JACOB HARDING, a native pioneer of Perry County, was born August 3, 1829, and is the fifth son in a family of six sons and four girls born to the marriage of Samuel Harding and Margaret Van Winkle, both natives of Nelson County, Ky. They came to this county about 1820 and located in Tobin Township where they accumulated quite an amount of property. The father in his youth was very fond of fishing and hunting, but when he became the possessor of land, gave his entire attention to tilling the soil. He was a man of sterling qualities, upright in all his dealings, and was highly esteemed by all who knew him. He died in August, 1861, at the age of seventy-five, and his wife followed him to the grave in February, 1864, also in her seventy-fifth year. Jacob was reared at home, receiving only a limited education, owing to the sparcely settled condition of the country and consequently meager educational facilities. February 25, 1849, he married Harriet Gilliland, a native of the county, and located on a farm where he lived until 1852, when he bought 160 acres of land upon which he has since resided. In 1866 his dwelling was destroyed by fire but he erected another as soon as circumstances would permit. He now owns a farm of 280 acres. He is the father of thirteen children, eleven of whom are living. They are John S. now living on a farm in Kansas, Margaret (wife of Isaac Hyde), James T., Jessie F., William V., Phoebe A. (wife of Elmer Osborne), Lucy J. (wife of William Jones), Sarah Elizabeth, America, Daniel and Norman.
"History of Warrick, Spencer and Perry Counties, Indiana - Tobin Township" by Goodspeed Bros. & Co. - published in 1885

GEORGE and JAMES WEATHERHOLT, natives pioneers of Perry County, are sons of Jacob Weatherholt, who came from Breckenridge County, Ky., to Perry County when a youth. He was a farmer, and after his marriage, he lived upon the same tract of land until his death, which occurred December 6, 1828. His widow continued to live on the homestead farm with her children, until she too passed away July 28, 1854. Of the subjects of this sketch, George was born November 3, 1815 and James October 6, 1819. They remained at home after their father's death, helping to support the family by their work on the farm. For many years after, they were engaged in the wood business, supplying river steamers. In 1846 they bought a general merchandise store at Tobinsport, which they conducted with good success for twenty-five years. They also had charge of the ferry, and carried on a farm. By their energy, industry, and close attention to business, they have accumulated considerable property, and now own 375 acres of the best land in Perry County. About twelve years ago, James became almost totally deaf, caused by poison taken into his system several years before; and in 1877, he received a stroke of paralysis, since which he has been almost entirely helpless. September 9, 1847, James married Deborah A. Hyde, a native of the county, by whom he is the father of seven children. Elizabeth A. (wife of Arad Leaf), Samuel J., George T., Charles, Curtis, Mary (wife of W.S. Leaf) and Katie. Through all the years of close business relationship, the kindly feeling between the two brothers, has never been marred by any misunderstanding. George has never married, but lives with James and his family, and continues to carry on the business for both. "History of Warrick, Spencer and Perry Counties, Indiana - Tobin Township" by Goodspeed Bros. & Co. - published in 1885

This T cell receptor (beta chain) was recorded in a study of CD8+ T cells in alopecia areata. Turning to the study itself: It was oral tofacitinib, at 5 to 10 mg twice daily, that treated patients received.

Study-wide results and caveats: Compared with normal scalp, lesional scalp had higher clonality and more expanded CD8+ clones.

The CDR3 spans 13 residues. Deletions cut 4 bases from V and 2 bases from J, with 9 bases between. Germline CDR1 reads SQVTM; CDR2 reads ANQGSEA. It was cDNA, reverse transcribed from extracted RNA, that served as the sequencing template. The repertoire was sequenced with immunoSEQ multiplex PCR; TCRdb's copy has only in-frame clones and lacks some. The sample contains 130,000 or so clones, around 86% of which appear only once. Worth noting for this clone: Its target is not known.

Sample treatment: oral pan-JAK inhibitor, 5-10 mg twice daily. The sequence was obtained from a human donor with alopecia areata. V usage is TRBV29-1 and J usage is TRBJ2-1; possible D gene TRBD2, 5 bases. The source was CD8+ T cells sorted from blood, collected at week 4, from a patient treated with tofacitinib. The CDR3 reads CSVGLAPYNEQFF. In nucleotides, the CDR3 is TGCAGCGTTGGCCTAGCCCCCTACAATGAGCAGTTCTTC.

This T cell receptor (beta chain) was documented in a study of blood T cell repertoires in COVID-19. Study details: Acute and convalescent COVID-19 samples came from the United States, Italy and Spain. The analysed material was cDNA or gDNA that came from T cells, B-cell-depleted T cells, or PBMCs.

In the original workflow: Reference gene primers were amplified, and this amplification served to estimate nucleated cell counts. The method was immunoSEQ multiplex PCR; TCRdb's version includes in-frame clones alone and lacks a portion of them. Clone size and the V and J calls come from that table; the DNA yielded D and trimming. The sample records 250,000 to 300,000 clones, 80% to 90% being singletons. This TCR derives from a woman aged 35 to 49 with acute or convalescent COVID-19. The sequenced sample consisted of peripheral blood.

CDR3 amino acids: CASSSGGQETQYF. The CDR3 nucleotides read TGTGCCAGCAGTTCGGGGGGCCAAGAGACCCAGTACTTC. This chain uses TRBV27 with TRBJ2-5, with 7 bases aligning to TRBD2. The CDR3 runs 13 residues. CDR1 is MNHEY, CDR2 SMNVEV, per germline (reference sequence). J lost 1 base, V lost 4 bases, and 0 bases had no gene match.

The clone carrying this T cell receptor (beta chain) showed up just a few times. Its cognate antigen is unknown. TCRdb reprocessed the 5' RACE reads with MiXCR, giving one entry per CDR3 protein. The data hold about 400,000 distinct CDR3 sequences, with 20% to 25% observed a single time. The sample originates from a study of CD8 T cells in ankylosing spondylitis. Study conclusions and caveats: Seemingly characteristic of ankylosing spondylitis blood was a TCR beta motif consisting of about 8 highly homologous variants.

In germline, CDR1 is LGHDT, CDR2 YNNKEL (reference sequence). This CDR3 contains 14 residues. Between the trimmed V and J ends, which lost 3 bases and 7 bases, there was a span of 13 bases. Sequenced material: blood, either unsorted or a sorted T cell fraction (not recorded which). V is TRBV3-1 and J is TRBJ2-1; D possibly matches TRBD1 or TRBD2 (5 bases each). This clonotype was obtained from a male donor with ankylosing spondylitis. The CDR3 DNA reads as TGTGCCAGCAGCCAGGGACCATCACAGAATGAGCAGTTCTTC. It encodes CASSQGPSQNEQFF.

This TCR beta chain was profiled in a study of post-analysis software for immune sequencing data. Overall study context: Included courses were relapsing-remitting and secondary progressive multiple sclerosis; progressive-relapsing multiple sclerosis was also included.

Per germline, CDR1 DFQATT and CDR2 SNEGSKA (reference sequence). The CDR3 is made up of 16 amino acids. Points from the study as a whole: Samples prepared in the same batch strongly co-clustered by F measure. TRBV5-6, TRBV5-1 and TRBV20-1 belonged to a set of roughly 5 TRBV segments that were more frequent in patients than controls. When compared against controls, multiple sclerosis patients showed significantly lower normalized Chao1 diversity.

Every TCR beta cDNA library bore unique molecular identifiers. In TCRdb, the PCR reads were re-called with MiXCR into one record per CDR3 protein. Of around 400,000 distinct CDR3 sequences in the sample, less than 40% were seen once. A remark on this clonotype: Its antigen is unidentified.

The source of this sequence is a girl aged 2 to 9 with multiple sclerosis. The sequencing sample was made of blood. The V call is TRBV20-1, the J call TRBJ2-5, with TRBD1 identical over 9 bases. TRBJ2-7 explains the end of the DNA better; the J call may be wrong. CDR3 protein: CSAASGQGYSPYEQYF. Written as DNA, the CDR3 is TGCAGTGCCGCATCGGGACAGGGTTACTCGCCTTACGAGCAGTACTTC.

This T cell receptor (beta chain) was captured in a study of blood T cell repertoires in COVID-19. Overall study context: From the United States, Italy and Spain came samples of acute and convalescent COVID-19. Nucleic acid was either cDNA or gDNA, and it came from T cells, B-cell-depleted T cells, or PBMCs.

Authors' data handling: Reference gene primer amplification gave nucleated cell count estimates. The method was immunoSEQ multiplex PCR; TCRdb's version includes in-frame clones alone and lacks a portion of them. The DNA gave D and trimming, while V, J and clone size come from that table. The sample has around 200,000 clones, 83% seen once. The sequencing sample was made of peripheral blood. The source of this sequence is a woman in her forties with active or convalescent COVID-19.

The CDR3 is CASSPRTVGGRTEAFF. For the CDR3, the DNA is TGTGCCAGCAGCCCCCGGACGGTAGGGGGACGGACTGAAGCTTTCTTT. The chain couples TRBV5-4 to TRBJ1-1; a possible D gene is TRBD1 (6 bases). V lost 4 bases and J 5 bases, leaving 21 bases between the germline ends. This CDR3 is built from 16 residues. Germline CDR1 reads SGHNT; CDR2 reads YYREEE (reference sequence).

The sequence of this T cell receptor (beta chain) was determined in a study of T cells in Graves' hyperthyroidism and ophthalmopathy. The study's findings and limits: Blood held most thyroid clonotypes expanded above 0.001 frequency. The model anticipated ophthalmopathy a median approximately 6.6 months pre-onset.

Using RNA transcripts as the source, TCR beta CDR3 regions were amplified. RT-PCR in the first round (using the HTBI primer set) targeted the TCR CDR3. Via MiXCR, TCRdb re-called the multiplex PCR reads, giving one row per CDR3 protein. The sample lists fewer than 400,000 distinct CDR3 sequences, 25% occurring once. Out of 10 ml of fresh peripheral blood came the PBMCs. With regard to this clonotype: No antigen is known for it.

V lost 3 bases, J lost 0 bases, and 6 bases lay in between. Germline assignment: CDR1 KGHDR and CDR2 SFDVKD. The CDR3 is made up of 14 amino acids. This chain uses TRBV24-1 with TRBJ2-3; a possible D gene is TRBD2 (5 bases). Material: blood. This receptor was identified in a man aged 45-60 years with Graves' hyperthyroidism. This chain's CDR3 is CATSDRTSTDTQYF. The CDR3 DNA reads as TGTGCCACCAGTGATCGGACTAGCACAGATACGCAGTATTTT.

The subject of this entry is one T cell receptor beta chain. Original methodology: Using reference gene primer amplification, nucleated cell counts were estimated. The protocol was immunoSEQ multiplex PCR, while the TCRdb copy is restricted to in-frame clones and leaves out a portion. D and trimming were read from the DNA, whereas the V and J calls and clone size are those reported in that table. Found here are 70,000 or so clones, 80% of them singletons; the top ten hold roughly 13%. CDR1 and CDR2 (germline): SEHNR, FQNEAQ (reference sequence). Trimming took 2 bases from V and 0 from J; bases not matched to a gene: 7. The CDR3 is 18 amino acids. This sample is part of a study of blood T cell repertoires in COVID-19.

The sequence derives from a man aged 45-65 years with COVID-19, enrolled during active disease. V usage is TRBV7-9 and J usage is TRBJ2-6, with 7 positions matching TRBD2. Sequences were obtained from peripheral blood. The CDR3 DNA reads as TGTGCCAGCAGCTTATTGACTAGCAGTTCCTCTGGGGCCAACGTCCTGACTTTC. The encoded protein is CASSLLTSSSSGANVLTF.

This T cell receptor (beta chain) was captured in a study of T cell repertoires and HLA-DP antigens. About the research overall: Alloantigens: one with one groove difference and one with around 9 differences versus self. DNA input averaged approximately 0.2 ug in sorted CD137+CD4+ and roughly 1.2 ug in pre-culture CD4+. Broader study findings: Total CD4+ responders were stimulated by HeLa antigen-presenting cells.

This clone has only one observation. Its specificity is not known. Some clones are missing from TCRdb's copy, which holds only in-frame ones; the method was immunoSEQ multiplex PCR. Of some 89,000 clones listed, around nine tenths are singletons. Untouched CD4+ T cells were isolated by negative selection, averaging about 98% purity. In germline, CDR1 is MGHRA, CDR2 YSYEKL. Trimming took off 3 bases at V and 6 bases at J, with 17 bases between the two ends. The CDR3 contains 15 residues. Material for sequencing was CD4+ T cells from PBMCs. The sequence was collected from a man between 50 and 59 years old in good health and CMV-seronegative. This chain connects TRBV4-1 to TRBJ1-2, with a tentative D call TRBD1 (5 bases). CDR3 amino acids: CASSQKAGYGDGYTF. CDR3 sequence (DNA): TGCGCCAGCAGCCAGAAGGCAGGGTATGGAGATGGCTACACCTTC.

OSBORN McKINNEY was born in Beaufort County, N.C., August 26, 1828, being the third son of six boys and four girls born to John and Sarah (Bates) McKinney, both natives of North Carolina. In about 1842 the father, a farmer, moved to Knox County, Ky., and two years later came to Polk's Bottom. About fourteen or fifteen years later he moved to Calhoun County, Ill., and remained until his death, 1860. His wife preceded him about a year before. Osborn came to this county at the age of fifteen, and from that date until his twenty-secnd year worked as a laborer. Upon reaching his majority, he began for himself and flat-boated for about ten years. January 11, 1859, he married Sarah J., daughter of Henry and Kate (Peckinpaugh) Huff, and to them nine children were born, John H., Louisa (wife of John R. Hyde), Dora A. (wife of Robert Armstrong), Martha E., Mary E., James A., Emma E., Stella M. and Jennie G. Louisa lives in Montgomery County, Kas.; the others are in Tobin Township. Mr. McKinney has followed farming and now owns 210 acres. He has an orchard of 772 apple trees and expects to increase to 2,000. He is a Republican, and was reared a Methodist. His wife belongs to the same church. The family is well known and universally respected.
"History of Warrick, Spencer and Perry Counties, Indiana - Tobin Township" by Goodspeed Bros. & Co. - published in 1885